The corticothalamic neurons are essential for normal brain function and have been implicated in many neurological diseases. We aim to understand what genes regulate the neural stem cells in the cerebral cortex to generate the corticothalamic neurons during development. We have found that a transcription factor, named TBR1, is essential for the normal development of these neurons. In mice that carry mutations in Tbr1 gene, the corticothalamic neurons are not generated, but instead are replaced by the subcerebral neurons. The knowledge gained from this study can be used to facilitate the generation of different types of cortical neurons from stem cells for future cell replacement therapy.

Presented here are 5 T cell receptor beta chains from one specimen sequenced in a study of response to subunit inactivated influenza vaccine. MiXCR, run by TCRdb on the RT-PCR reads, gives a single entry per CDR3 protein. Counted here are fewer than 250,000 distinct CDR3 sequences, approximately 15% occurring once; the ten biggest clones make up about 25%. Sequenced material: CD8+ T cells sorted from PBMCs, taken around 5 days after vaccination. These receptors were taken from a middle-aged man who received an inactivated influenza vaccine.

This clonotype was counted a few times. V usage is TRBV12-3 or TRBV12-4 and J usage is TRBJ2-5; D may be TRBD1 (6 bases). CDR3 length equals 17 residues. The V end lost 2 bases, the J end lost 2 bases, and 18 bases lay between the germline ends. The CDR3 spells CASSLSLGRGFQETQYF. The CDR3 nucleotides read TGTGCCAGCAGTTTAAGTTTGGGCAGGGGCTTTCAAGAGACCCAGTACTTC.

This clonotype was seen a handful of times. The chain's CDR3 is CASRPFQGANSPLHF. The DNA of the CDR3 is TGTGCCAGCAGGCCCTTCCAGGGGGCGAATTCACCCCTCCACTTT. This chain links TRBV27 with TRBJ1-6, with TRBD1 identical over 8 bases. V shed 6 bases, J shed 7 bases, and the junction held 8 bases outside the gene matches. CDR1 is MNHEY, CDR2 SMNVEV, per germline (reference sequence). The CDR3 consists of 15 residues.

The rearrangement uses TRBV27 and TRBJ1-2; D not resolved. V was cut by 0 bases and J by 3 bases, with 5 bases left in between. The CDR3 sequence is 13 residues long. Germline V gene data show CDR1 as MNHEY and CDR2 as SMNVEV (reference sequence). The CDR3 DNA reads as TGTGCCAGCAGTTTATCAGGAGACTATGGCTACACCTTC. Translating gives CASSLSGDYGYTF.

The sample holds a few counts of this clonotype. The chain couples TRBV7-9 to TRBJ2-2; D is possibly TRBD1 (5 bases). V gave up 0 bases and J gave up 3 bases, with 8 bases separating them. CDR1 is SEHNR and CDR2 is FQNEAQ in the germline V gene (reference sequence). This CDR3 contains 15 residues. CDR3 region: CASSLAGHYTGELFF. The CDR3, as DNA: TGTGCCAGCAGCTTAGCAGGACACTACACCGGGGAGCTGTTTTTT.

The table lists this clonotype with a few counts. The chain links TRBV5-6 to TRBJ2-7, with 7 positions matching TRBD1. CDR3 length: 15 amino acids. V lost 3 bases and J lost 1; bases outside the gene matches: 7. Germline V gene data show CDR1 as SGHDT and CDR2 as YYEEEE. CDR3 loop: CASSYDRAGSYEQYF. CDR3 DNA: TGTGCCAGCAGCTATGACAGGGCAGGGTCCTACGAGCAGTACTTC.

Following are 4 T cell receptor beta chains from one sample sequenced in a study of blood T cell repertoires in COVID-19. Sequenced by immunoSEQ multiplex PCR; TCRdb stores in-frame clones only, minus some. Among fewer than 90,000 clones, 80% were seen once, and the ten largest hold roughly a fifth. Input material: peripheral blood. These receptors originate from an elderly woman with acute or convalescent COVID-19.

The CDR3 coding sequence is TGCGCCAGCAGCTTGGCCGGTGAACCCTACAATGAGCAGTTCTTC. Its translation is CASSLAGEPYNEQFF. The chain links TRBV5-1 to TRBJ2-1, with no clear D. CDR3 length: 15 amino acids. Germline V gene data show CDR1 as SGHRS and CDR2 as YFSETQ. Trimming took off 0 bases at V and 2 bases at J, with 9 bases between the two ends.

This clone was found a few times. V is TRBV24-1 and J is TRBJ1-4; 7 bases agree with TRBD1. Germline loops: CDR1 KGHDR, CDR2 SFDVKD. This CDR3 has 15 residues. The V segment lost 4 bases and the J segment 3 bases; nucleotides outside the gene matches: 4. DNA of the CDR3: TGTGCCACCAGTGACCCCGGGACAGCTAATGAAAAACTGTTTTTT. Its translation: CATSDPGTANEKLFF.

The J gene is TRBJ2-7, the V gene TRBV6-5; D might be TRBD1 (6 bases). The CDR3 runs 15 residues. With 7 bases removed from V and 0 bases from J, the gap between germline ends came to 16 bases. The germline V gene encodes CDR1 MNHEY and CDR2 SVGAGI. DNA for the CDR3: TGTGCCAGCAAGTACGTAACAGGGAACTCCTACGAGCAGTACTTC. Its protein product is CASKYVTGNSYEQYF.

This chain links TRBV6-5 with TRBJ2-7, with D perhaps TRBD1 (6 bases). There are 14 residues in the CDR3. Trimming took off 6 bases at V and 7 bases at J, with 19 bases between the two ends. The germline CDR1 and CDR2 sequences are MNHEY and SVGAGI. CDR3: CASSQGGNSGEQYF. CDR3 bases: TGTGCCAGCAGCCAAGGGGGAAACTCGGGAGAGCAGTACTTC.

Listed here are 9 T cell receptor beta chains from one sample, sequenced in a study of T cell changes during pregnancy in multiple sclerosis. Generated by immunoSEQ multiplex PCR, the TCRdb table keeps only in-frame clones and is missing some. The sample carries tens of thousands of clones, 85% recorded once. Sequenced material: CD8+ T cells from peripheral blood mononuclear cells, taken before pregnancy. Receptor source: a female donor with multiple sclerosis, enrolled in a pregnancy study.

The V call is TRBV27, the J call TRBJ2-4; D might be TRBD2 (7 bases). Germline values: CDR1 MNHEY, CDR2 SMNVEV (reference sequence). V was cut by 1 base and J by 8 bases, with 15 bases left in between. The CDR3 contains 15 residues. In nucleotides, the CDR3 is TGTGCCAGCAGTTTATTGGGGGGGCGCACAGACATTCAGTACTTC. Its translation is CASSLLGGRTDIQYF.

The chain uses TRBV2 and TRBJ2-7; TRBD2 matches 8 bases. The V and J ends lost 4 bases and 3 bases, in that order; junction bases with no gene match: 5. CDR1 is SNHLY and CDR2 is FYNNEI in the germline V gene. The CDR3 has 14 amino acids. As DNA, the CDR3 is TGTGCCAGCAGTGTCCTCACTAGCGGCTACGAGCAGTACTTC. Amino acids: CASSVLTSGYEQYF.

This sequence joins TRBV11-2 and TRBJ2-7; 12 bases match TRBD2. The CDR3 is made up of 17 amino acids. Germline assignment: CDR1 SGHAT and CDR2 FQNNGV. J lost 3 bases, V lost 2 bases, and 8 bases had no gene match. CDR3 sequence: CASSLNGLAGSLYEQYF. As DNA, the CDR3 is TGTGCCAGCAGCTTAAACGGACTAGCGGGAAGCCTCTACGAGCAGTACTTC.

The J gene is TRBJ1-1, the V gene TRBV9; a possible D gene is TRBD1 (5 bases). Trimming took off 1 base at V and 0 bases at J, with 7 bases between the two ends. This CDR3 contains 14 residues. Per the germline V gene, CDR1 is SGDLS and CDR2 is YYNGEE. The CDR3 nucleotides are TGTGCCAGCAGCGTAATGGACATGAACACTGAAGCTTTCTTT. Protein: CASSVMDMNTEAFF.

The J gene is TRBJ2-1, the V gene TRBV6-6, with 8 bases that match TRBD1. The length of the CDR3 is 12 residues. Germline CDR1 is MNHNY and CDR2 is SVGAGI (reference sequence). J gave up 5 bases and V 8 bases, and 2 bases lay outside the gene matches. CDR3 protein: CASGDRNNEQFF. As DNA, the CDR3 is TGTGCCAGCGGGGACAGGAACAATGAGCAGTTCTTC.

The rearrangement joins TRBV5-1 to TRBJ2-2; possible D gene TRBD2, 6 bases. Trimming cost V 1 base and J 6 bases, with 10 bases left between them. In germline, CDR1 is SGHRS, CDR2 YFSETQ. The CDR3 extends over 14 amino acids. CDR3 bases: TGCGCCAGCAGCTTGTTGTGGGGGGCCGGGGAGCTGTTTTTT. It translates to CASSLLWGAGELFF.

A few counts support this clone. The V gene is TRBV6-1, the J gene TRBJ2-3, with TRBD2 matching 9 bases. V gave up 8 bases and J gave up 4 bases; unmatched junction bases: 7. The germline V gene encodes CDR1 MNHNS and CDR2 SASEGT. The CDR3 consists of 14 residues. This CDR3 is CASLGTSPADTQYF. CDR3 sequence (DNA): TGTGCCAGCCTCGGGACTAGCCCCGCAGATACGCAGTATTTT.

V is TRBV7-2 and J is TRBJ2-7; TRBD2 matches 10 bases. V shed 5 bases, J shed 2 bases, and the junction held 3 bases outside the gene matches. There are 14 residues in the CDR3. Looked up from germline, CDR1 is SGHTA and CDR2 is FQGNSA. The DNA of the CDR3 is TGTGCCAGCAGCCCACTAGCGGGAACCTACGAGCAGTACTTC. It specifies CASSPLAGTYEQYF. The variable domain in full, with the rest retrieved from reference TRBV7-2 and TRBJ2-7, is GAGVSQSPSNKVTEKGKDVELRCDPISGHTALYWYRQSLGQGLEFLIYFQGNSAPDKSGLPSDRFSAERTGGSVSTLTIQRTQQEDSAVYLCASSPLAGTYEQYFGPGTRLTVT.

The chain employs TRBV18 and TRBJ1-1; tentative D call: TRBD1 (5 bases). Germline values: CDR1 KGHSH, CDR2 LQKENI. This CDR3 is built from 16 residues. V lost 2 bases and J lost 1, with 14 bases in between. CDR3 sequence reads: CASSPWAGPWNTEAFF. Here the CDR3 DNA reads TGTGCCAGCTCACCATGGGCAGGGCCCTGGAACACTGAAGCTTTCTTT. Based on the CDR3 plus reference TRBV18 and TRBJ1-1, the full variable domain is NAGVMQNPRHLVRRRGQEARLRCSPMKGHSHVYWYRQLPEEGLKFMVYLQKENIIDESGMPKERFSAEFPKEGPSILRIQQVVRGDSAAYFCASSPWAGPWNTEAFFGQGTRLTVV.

The molecular mechanisms regulating fate divergence of closely related, but distinct, layer 6 corticothalamic and layer 5 subcerebral projection neurons are largely unknown. We present evidence for central transcriptional mechanisms that regulate fate specification of corticothalamic (layer 6) and subcerebral (layer 5) projection neurons. We found that TBR1 promotes the identity of corticothalamic neurons and represses subcerebral fates through reducing expression of Fezf2 and CTIP2. These conclusions are based on the following: (1) In Tbr1(-/-) mice, the number of cells expressing layer 6 markers was reduced, and the number of cells expressing layer 5 markers was increased. Early-born (birthdated on E11.5) neurons ectopically expressed subcerebral neuronal markers, and extended their axons into subcerebral targets. (2) Ectopic Tbr1 expression in layer 5 neurons prevented them from extending axons into the brainstem and the spinal cord. (3) Chromatin immunoprecipitation analysis using TBR1 antibodies showed that TBR1 bound to a conserved region in the Fezf2 gene. (4) Analysis of Fezf2 mutants and Tbr1(-/-); Fezf2(-/-) compound mutants provided evidence that Fezf2 blocks corticothalamic fate in layer 5 by reducing Tbr1 expression in subcerebral neurons. All neocortical regions appear to use this core transcriptional program to specify corticothalamic (layer 6) and subcerebral (layer 5) projection neurons.